Every man faces the same sin (and I’m not talking about lust):  passivity. This is one of the sins that is considered a man’s sin. I’m not saying there aren’t passive women, but every man deals with it from time to time. I have heard men claim that they don’t have passive natures, and many of us don’t have an outwardly passive one, but all of us have some passivity at our core. You may be a hard-charging go-getter or an easy-going bum, we all have it in us to let things happen without our involvement. I truly learned about this nature in a recent study on biblical manhood.

What is a passive nature?

Websters Dictionary gives us several definitions, but this seems to be the best for this message: tending not to take an active or dominant part.

A passive nature is one that does not take an active role in decisions or actions. Often this is a person who submits to another person’s will simply because it is easier than figuring out what to do or taking responsibility themselves. I’ve talked about submission before, but this is a different kind of submission, this is not submission to authority as can be directed by scripture, but it is submission to another out of ease regardless of the consequences. Another view of passive nature is passive aggressiveness. This is the nature of supporting someone to their face while stabbing them in the back. This is the person who will leave a note griping about people using something of theirs and then act like it’s perfectly fine if you use it. Passive aggressive people do everything they can to avoid direct conflict, but stir the fire incessantly anonymously.

There are different levels of this extending from laziness to passive aggressiveness. Here is a blog I found on passive natures. Here are several more entries I found through a simple Google search for “passive nature”. Spend a little time reading others’ ideas on this to get a good feel for what a passive nature truly is and how to identify it in yourself.

Scriptural support

This nature is first seen in Genesis. It was always taught to me that the serpent seduced Eve with the fruit of the Tree of the Knowledge of Good and Evil and that she then brought it to Adam. However, if you read the passage closer you notice a few things. Genesis 3:1-6 gives us a different picture that what you may have learned in Sunday school:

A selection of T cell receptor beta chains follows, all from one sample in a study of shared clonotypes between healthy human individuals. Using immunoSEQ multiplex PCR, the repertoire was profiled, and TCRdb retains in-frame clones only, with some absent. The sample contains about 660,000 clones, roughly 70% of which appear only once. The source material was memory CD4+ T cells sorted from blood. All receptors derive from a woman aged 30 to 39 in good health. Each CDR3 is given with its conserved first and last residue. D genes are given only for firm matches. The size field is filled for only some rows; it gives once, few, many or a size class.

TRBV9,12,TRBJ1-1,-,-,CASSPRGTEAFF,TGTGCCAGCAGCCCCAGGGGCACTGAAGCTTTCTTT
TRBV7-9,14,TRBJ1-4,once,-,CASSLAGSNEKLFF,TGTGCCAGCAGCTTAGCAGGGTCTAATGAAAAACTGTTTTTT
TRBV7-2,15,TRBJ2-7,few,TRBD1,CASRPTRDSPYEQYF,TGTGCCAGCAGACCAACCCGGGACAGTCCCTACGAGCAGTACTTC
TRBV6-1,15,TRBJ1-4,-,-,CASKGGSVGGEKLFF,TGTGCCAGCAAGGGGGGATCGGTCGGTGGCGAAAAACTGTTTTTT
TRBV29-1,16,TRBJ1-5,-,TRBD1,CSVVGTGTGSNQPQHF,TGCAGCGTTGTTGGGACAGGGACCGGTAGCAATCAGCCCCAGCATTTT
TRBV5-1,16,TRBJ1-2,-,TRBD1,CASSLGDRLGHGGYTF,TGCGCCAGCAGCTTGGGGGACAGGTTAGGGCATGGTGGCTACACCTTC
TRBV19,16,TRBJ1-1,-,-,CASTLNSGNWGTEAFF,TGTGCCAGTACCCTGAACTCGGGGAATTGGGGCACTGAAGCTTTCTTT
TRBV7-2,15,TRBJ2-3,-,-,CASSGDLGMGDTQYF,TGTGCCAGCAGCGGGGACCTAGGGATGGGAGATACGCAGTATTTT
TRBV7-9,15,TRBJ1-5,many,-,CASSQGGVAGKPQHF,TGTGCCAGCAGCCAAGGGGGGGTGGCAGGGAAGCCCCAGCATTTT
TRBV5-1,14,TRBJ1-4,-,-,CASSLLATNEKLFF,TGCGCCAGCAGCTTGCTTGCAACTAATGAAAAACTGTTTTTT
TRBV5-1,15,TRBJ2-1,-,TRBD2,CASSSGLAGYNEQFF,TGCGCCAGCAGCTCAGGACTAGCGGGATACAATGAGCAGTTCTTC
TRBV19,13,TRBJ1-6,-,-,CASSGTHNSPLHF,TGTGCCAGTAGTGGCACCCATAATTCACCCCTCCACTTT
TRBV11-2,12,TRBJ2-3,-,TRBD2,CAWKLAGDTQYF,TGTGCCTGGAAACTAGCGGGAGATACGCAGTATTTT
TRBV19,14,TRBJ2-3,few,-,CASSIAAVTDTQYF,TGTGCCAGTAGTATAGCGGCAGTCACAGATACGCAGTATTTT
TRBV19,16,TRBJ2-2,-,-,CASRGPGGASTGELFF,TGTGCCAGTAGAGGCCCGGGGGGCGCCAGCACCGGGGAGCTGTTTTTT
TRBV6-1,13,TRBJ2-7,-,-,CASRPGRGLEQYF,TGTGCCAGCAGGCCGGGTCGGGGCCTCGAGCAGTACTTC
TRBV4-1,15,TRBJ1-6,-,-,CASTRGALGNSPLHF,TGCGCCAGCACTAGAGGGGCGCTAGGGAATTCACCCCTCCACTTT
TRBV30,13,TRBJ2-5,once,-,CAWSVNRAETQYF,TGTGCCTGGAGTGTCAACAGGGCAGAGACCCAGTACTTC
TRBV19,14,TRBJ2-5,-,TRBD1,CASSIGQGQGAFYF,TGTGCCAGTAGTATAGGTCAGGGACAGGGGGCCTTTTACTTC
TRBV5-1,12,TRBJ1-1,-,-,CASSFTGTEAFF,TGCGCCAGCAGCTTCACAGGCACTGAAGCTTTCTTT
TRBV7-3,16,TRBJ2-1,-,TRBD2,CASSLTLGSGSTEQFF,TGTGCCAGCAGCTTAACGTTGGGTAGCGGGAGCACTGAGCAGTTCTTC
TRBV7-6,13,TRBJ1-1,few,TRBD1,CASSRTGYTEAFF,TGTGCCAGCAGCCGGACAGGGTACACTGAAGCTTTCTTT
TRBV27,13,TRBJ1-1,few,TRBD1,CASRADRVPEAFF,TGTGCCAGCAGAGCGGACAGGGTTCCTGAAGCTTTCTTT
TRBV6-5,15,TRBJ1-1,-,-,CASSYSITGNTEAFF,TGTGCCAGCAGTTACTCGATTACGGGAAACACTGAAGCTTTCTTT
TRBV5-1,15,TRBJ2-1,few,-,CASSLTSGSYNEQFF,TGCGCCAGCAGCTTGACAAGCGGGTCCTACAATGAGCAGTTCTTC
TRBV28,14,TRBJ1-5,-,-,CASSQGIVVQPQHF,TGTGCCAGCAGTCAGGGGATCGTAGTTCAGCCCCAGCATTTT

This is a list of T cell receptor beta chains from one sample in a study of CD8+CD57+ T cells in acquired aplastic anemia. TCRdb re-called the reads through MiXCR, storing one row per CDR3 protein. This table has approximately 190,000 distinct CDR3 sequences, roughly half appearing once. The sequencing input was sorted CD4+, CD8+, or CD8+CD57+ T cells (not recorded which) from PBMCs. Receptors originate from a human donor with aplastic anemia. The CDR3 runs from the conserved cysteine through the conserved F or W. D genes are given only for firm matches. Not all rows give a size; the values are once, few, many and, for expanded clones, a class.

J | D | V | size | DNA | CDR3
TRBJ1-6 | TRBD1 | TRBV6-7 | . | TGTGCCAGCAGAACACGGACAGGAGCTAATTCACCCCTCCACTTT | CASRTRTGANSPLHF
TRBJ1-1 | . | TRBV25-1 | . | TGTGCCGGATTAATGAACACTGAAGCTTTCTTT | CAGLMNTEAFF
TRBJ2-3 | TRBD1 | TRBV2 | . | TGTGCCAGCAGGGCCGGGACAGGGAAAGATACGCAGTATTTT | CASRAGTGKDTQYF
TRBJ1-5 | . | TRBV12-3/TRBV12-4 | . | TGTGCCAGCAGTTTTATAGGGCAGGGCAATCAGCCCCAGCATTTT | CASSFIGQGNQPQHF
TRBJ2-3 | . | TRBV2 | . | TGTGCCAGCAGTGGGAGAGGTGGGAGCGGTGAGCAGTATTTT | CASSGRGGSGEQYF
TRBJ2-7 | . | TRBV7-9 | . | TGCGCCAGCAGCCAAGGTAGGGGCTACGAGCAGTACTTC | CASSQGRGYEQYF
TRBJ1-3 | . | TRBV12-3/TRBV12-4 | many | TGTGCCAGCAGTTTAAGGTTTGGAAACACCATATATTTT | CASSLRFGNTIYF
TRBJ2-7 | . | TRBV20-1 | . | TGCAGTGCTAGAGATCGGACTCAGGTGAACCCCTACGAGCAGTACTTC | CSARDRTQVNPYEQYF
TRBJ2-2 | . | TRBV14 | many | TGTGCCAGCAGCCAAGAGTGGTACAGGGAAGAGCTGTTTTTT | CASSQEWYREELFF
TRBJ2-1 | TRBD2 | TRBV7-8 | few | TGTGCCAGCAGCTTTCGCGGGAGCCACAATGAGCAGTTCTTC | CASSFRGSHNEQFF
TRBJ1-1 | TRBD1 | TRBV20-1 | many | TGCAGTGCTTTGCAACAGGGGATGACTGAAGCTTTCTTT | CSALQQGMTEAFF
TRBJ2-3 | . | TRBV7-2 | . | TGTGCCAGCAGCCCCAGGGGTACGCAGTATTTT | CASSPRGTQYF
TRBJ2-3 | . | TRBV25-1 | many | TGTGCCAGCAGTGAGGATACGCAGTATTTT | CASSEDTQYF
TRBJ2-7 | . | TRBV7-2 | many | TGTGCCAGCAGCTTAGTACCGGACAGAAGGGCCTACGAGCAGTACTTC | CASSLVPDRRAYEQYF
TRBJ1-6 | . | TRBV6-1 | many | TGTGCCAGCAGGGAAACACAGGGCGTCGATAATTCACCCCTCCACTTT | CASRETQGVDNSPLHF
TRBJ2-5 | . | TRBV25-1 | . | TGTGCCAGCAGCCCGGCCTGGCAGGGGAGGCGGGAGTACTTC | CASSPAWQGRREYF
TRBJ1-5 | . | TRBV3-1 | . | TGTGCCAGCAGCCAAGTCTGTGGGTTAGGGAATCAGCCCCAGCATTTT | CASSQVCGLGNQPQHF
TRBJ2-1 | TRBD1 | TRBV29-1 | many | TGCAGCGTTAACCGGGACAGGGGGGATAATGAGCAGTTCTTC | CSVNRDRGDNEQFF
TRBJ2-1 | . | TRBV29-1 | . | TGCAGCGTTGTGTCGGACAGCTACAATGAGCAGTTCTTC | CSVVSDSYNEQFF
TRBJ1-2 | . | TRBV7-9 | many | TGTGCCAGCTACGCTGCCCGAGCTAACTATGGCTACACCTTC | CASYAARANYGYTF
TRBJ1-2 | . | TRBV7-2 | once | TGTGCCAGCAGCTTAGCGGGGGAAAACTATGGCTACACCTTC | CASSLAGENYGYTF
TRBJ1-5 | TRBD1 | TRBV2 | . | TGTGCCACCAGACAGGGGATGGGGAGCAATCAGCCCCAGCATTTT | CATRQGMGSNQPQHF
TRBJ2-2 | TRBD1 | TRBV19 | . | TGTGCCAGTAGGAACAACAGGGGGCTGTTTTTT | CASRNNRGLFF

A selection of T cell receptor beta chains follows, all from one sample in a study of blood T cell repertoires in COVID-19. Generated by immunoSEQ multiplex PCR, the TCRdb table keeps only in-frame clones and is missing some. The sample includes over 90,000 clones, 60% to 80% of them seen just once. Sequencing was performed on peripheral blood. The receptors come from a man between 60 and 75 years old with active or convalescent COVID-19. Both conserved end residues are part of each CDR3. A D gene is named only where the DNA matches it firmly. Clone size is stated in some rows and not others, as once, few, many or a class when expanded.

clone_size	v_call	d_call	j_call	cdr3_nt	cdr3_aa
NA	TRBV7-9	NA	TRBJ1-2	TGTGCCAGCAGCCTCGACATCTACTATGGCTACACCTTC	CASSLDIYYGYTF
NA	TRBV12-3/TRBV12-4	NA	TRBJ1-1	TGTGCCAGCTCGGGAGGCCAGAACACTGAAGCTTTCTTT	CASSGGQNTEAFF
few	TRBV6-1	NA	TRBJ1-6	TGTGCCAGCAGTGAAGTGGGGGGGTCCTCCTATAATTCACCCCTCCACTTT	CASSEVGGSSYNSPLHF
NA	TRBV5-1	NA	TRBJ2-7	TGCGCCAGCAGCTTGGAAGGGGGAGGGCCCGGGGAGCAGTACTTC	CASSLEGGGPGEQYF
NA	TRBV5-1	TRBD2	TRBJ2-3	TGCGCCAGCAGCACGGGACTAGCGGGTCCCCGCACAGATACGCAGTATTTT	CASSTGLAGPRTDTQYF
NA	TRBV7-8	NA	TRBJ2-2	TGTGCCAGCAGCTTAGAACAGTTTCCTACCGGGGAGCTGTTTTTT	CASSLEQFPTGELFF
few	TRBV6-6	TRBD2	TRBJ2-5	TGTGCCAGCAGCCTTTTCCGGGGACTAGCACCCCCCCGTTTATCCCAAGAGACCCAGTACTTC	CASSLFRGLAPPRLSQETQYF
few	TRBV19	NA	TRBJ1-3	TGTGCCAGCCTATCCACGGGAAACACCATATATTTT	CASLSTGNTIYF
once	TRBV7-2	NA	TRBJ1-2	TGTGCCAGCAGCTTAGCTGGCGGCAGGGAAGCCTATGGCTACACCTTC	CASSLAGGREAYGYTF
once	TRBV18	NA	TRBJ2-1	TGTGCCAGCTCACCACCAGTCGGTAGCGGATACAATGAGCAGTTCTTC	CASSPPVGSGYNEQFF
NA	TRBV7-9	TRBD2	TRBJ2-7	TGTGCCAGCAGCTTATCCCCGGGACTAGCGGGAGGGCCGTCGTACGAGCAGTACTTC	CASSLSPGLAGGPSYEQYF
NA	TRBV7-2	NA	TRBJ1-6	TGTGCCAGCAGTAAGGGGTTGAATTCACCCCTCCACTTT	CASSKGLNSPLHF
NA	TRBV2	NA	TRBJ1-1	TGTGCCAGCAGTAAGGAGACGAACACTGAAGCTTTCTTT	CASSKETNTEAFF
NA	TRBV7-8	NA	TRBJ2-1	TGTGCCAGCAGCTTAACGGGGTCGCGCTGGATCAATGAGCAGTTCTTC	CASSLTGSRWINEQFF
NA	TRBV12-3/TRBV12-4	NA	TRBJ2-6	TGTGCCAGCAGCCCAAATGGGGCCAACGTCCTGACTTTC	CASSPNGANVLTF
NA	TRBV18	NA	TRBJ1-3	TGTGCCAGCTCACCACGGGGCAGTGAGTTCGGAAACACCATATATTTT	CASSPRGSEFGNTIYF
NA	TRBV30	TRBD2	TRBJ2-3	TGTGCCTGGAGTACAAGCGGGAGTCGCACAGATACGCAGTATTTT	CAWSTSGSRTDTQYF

“Now the serpent was more shrewd than any of the wild animals that the Lord God had made. He said to the woman, “Is it really true that God said, ‘You must not eat from any tree of the orchard’?”  The woman said to the serpent, “We may eat of the fruit from the trees of the orchard; but concerning the fruit of the tree that is in the middle of the orchard God said, ‘You must not eat from it, and you must not touch it,  or else you will die.’” The serpent said to the woman, “Surely you will not die,   for God knows that when you eat from it your eyes will open and you will be like divine beings who know good and evil.” 

When the woman saw that the tree produced fruit that was good for food,was attractive to the eye, and was desirable for making one wise, she took some of its fruit and ate it. She also gave some of it to her husband who was with her, and he ate it.”

Read that passage again, ignoring what you already know about the story. What do you find? Let me highlight the points.

  • The serpent was shrewd.
  • The serpent spoke with Eve and lied about the fruit of the tree.
  • Eve saw the fruit was good and visually pleasing.
  • Eve ate of the fruit.
  • Eve gave some to Adam.
  • Adam ate of the fruit.

You’ll notice, there is no mention of Eve traveling to find Adam, only that she gave him the fruit. In fact, looking even closer you’ll notice that in the last verse of this passage, it reads “her husband who was with her.” Adam was there when the serpent was talking to Eve, not somewhere else.

Also, reading the chapters leading up to the fall, you will not find a place where God told Adam and Eve not to eat of the tree, but you will find in Genesis 2:17 that Adam was told. Let me stress that, Adam was told, not Adam and Eve. When they were discovered by God, Adam did not stand up and take responsibility for his actions. Remember Adam was told not to eat from the tree. Adam stood by while Eve ate from the tree –after he had told her God’s command. Adam took the fruit from Eve when she did not die and had some himself. And last but not least, in Genesis 3:12, Adam passed the buck. Instead of manning up and taking responsibility when asked by God, Adam points fingers and blames Eve. He says “The woman you gave me.” Not only is he pointing the finger at Eve, he is pointed the finger at God, as He gave Eve to Adam.